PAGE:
So I pushed on, and there were falls. Some I recovered from quickly, others took hours or even days to recover from.

After one of these bigger falls, I went for another session at the pool. The session went well, and I always made sure that my trainer saw that afterwards I got into my car successfully. I drove home and wasn’t worried about a fall. But I managed to screw up transferring from the car to my chair completely and so fell in my driveway.

I tried sorting myself as I normally would, but nothing worked. My legs were ignoring me and I had been stuck on the ground for quite a long while.  I was exhausted and it was starting to get dark. I started to panic, so I called out to a random stranger who was passing.

Even with this person's help, my first couple of attempts to get up failed miserably. On the third attempt, I had some success I was part way up and thought that I could get the rest of the way, but I knew my feet were in a bad way and that completing the transfer was going to hurt. I did it anyway, making out to the person helping that I was now fine, and sending them on their way.

I had actually opened a fairly serious gash on one of my feet, that would mean a visit to a medical centre every day for about the next few months to have a bandage changed. Of course, this meant no more swimming for me for a long time.

Eventually, my foot healed, and I had kept up with my trainer, but even after the foot healed swimming wasn’t brought up as an option again.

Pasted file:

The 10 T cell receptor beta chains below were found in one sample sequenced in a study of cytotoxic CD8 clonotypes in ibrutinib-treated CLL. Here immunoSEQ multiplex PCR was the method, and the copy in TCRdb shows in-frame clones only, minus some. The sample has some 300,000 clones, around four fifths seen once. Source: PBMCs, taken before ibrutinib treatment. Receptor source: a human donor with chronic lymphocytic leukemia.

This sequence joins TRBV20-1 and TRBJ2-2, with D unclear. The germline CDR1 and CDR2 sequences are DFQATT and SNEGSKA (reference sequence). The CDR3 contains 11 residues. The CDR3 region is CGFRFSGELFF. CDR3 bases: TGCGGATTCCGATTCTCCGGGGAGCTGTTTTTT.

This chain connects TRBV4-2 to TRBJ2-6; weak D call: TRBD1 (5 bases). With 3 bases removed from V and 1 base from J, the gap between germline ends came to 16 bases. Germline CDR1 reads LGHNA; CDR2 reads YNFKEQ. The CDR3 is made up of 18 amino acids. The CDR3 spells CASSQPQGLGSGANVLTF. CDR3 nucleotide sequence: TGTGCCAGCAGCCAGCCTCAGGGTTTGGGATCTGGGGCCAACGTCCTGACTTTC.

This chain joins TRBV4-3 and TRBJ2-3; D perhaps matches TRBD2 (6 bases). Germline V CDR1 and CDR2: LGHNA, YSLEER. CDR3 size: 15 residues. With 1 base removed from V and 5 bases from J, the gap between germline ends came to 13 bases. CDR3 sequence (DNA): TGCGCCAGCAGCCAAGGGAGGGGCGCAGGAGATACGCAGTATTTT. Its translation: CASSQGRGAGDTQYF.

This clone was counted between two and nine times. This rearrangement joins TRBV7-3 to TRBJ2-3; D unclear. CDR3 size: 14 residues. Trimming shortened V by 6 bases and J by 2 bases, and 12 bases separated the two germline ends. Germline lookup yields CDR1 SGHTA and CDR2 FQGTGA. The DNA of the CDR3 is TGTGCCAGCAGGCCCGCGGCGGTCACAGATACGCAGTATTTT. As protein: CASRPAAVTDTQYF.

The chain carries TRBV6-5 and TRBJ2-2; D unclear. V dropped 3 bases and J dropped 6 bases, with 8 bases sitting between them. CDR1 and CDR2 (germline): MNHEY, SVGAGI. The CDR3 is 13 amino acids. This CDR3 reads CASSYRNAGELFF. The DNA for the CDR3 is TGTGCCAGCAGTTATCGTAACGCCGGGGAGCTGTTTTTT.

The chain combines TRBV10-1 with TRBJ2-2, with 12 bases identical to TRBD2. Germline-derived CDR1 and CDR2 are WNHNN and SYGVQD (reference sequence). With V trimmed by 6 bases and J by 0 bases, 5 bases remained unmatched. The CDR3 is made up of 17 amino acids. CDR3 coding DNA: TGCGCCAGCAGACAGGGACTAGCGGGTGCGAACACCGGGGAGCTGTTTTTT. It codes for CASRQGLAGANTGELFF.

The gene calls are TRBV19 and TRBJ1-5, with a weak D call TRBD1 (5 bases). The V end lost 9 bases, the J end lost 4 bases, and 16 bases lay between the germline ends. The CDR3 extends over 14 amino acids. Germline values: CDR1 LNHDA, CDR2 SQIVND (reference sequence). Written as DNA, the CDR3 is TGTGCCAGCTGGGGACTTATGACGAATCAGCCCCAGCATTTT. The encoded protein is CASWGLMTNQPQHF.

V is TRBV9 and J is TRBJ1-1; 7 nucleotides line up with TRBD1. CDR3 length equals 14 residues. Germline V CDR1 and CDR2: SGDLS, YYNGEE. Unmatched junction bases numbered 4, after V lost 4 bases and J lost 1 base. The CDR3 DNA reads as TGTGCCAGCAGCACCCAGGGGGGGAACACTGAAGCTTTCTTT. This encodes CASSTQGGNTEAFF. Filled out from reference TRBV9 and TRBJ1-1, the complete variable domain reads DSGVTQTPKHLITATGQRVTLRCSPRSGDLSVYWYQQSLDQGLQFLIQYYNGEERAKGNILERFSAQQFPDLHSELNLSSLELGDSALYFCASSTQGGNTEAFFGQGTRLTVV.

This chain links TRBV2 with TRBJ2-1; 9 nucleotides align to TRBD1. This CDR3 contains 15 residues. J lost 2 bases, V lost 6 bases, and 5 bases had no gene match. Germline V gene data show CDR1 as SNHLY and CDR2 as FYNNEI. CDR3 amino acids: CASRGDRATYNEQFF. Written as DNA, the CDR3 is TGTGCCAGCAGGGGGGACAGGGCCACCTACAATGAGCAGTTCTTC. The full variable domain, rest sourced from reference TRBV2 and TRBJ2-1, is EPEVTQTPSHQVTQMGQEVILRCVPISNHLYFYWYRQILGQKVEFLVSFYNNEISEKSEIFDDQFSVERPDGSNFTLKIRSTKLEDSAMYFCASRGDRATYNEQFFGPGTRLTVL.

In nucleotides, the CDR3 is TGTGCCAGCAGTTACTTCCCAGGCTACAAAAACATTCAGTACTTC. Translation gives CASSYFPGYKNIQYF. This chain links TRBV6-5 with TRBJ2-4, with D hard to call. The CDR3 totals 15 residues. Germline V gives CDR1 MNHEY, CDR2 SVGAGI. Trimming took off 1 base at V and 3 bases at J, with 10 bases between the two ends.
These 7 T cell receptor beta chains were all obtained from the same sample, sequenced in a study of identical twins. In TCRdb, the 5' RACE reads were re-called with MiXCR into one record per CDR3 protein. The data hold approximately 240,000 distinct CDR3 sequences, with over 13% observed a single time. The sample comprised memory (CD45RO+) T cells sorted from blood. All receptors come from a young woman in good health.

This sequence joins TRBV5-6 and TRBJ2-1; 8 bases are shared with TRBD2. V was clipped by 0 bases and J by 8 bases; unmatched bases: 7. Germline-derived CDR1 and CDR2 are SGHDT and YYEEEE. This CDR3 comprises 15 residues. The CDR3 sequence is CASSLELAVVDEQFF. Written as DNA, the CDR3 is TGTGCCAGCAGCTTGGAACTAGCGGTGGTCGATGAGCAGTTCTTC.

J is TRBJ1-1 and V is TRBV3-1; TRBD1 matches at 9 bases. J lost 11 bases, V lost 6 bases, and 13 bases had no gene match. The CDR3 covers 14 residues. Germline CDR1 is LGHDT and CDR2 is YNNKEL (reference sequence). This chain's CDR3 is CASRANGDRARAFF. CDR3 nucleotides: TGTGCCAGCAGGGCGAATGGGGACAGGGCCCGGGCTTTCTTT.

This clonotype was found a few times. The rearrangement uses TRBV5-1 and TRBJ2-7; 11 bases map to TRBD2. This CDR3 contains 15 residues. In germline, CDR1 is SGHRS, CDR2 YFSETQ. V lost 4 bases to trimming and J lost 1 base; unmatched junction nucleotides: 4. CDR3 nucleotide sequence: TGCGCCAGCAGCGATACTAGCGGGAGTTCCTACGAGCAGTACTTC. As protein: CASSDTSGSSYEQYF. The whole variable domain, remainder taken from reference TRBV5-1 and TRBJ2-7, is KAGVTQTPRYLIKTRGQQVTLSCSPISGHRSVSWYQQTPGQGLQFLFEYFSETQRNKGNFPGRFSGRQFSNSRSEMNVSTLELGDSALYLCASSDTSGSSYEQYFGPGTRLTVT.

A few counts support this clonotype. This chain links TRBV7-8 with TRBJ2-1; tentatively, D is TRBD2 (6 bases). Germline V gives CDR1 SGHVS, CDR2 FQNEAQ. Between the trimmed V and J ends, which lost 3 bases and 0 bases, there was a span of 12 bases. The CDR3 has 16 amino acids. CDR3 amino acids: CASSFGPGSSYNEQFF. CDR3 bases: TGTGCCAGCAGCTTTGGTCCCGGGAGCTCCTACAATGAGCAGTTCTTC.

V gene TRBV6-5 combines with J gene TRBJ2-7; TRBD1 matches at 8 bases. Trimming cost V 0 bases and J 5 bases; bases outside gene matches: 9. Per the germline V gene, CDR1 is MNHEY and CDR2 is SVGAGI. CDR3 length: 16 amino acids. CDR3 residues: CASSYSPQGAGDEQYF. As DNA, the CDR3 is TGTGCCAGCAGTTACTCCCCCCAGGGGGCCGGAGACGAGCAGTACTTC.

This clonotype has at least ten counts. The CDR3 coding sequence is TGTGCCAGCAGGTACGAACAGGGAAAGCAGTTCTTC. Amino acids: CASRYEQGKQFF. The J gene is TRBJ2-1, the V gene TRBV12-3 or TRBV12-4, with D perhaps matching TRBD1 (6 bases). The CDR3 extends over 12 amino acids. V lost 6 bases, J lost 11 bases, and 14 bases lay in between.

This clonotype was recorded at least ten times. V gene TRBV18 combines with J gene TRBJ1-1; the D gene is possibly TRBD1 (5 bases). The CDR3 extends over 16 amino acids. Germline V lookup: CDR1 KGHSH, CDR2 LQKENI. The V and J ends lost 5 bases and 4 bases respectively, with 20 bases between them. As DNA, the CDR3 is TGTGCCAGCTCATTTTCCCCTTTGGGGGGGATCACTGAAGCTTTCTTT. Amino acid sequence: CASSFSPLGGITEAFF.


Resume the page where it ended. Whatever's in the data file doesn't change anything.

In my mind it was now another thing that wouldn’t occur again. Something inside died. Any time swimming was discussed I either made excuses or otherwise ignored it.

Six years plus later, I am seeing a Physio about some back pain that’s getting worse and worse. She suggests swimming and my first reaction is extreme terror. So I start making excuses. It turns out she has heard most of them before and offers to show me how Janelle and I together could manage the Hydrotherapy pool at Water World ourselves, without the issues I had in the past.

Trapped I have no choice but to say yes I will give it a go, but I am oh so afraid. We aim for just a twenty minute session to start with. Getting in and out of the pool is completely different. The Hydrotherapy Pool has a couple of plastic wheelchairs you can use to wheel down into the pool, and then float off into the water. It isn’t something I can do alone, but its a lot easier than lifting myself to/from my chair and into or out of the pool as I used to do. And the chance of injuring myself during entry or exit is nil. The plastic chairs themselves are a bit of an experience, they are quite high and they creak and groan. And definitely don’t pull on the armrests too hard otherwise you may find they are no longer attached. But they definitely work.

A twenty minute session in the pool and I am definitely shattered, but I survive. More importantly, I also survive the next couple of days with no negative incidents.